Effects of the activin A-myostatin-follistatin system on aging bone and muscle progenitor cells

Matthew Bowser, Samuel Herberg, Phonepasong Arounleut, Xingming Shi, Sadanand Fulzele, William D. Hill, Carlos M. Isales, Mark W. Hamrick

Research output: Contribution to journalArticle

42 Scopus citations

Abstract

The activin A-myostatin-follistatin system is thought to play an important role in the regulation of muscle and bone mass throughout growth, development, and aging; however, the effects of these ligands on progenitor cell proliferation and differentiation in muscle and bone are not well understood. In addition, age-associated changes in the relative expression of these factors in musculoskeletal tissues have not been described. We therefore examined changes in protein levels of activin A, follistatin, and myostatin (GDF-8) in both muscle and bone with age in C57BL6 mice using ELISA. We then investigated the effects of activin A, myostatin and follistatin on the proliferation and differentiation of primary myoblasts and mouse bone marrow stromal cells (BMSCs) in vitro. Myostatin levels and the myostatin:follistatin ratio increased with age in the primarily slow-twitch mouse soleus muscle, whereas the pattern was reversed with age in the fast-twitch extensor digitorum longus muscle. Myostatin levels and the myostatin:follistatin ratio increased significantly (+. 75%) in mouse bone marrow with age, as did activin A levels (+. 17%). Follistatin increased the proliferation of primary myoblasts from both young and aged mice, whereas myostatin increased proliferation of younger myoblasts but decreased proliferation of older myoblasts. Myostatin reduced proliferation of both young and aged BMSCs in a dose-dependent fashion, and activin A increased mineralization in both young and aged BMSCs. Together these data suggest that aging in mice is accompanied by changes in the expression of activin A and myostatin, as well as changes in the response of bone and muscle progenitor cells to these factors. Myostatin appears to play a particularly important role in the impaired proliferative capacity of muscle and bone progenitor cells from aged mice.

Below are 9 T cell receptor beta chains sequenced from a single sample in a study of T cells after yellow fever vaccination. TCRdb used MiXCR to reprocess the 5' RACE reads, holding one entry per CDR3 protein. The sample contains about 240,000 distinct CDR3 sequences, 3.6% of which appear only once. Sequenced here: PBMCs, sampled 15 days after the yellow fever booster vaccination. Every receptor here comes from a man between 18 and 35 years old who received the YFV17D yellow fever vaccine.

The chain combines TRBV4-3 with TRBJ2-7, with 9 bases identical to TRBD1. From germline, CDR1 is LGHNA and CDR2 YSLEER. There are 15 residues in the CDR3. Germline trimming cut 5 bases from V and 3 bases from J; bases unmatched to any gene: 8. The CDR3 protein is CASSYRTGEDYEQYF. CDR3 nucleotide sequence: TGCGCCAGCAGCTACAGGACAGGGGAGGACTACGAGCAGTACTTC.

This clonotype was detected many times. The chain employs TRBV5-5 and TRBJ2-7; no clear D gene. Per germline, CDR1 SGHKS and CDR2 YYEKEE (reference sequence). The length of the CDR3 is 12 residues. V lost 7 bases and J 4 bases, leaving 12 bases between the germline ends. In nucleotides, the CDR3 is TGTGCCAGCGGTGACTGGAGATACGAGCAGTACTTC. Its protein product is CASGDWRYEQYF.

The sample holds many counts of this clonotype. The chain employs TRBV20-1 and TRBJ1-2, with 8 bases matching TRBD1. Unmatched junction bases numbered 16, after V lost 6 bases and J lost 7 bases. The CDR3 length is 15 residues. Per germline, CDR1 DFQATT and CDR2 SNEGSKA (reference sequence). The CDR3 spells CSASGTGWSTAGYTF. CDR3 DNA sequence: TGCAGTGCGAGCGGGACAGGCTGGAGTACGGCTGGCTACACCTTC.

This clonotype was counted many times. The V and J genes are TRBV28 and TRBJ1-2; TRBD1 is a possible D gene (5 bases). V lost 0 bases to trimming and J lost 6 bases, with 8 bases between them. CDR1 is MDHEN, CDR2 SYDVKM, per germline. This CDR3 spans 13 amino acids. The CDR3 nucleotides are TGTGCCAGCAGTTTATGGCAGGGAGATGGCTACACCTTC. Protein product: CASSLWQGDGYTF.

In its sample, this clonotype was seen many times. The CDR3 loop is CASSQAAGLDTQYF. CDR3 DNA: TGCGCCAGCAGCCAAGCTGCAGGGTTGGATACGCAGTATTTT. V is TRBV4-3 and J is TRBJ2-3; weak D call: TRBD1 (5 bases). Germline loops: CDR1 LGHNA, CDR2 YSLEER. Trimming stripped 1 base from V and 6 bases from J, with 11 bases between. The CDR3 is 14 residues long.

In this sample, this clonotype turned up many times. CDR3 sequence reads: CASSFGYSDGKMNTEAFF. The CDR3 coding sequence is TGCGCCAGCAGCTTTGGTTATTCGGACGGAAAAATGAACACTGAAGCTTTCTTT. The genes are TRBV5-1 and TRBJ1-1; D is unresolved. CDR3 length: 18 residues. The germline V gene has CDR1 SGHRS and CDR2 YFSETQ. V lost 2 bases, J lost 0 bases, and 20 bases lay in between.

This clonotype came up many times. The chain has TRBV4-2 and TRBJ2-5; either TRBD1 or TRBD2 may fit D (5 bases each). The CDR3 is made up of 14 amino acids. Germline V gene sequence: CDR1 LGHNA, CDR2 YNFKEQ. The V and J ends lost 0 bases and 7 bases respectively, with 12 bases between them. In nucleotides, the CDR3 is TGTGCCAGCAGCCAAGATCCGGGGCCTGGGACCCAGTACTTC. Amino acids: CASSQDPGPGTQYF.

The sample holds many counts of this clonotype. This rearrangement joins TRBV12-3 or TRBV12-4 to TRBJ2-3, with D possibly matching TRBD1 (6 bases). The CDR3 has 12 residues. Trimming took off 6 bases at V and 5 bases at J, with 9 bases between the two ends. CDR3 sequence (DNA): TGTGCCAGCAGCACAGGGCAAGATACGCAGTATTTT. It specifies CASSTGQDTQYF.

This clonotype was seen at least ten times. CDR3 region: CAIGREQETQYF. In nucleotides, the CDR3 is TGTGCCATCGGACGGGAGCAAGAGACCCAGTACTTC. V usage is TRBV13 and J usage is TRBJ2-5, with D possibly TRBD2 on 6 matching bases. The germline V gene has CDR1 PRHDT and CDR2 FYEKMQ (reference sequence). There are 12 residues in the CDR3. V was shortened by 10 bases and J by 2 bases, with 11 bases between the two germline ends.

Original languageEnglish (US)
Pages (from-to)290-297
Number of pages8
JournalExperimental Gerontology
Volume48
Issue number2
DOIs
StatePublished - Feb 1 2013

Keywords

  • Bone marrow stromal cells
  • Differentiation
  • Myoblasts
  • Proliferation
  • Sarcopenia

ASJC Scopus subject areas

  • Biochemistry
  • Aging
  • Molecular Biology
  • Genetics
  • Endocrinology
  • Cell Biology

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